What is HFMD?

Hand-Foot-Mouth Disease

Hand, foot, and mouth disease (HFMD) is a common illness that affects children and may cause sores called ulcers inside or around their mouth as well as a rash or blisters on their hands, feet, legs, or buttocks. HFMD is also known as hand, foot, and mouth syndrome. It may be unpleasant, but the condition is not life-threatening.

What causes HFMD?

The main way people get coxsackievirus and hand-foot-and-mouth disease is by eating or drinking something that contains the virus. 

How HFMD spreads?

Hand, Foot, and Mouth Disease may be acquired by:

  1. Contact with virus-containing respiratory droplets when a sick person coughs or sneezes.
  2. Physical contact with an infected individual or other close contact, including kissing, hugging, or sharing drinks or dining utensils.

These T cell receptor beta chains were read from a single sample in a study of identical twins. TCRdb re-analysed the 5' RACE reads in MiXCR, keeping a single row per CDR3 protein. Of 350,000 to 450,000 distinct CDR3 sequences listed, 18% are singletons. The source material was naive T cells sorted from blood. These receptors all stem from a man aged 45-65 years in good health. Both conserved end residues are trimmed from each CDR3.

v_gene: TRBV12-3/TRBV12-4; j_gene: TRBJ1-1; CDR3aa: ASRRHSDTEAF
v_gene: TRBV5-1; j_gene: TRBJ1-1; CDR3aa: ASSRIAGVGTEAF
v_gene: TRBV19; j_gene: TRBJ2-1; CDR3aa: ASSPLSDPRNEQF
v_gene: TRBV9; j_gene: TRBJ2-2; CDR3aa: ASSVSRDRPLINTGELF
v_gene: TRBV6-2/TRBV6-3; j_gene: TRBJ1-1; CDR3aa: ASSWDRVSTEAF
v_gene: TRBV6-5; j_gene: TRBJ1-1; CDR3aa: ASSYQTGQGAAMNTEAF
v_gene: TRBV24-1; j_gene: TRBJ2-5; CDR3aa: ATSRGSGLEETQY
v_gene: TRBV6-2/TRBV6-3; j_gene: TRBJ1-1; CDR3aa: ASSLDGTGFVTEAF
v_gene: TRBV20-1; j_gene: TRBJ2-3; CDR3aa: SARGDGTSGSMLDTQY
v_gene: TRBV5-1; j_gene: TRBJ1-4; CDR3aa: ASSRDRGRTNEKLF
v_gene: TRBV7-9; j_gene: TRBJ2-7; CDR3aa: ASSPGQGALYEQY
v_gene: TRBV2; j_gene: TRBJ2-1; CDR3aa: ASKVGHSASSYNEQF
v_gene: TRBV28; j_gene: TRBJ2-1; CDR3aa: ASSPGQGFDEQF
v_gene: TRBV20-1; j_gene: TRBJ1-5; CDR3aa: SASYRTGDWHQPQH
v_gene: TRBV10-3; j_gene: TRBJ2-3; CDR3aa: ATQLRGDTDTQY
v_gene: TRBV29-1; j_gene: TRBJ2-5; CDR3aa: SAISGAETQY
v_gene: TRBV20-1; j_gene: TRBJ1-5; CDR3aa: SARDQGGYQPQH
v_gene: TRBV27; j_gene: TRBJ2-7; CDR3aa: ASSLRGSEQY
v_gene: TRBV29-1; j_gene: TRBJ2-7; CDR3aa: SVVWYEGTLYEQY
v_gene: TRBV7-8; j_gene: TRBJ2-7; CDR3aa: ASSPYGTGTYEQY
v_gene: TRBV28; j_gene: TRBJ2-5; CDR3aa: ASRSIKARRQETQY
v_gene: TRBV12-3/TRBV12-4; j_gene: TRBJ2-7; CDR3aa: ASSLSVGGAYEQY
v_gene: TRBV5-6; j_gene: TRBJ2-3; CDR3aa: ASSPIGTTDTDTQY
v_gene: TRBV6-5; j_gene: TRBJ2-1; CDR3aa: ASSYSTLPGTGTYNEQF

3. Touching an infected person's faeces, such as while changing diapers, and then touching your eyes, nose, or mouth increases your risk of infection.
  4. Contacting infected items and surfaces, such as doorknobs and toys, and then touching your eyes, nose, or mouth may transmit the virus.

What is HFMD symptoms?

  • Early symptoms can include:
  • Fever
  • Sore throat
  • Typically painful blisters at the back of a child's mouth or on their tongue.
  • Feeling ill (malaise)
  • Loss of appetite
  • Fatigue

How is HFMD treated?

In most situations, the infection will resolve itself within 7 to 10 days without therapy. However, your doctor would offer specific therapies to alleviate symptoms while the condition runs its course. Examples include:

  1. Medicinal or over-the-counter topical ointments for blisters and rashes 
  2. Syrups or lozenges containing medication to relieve painful sore throats.
  3. Children should NOT be given aspirin for viral illnesses. In children, aspirin may lead to Reye's syndrome.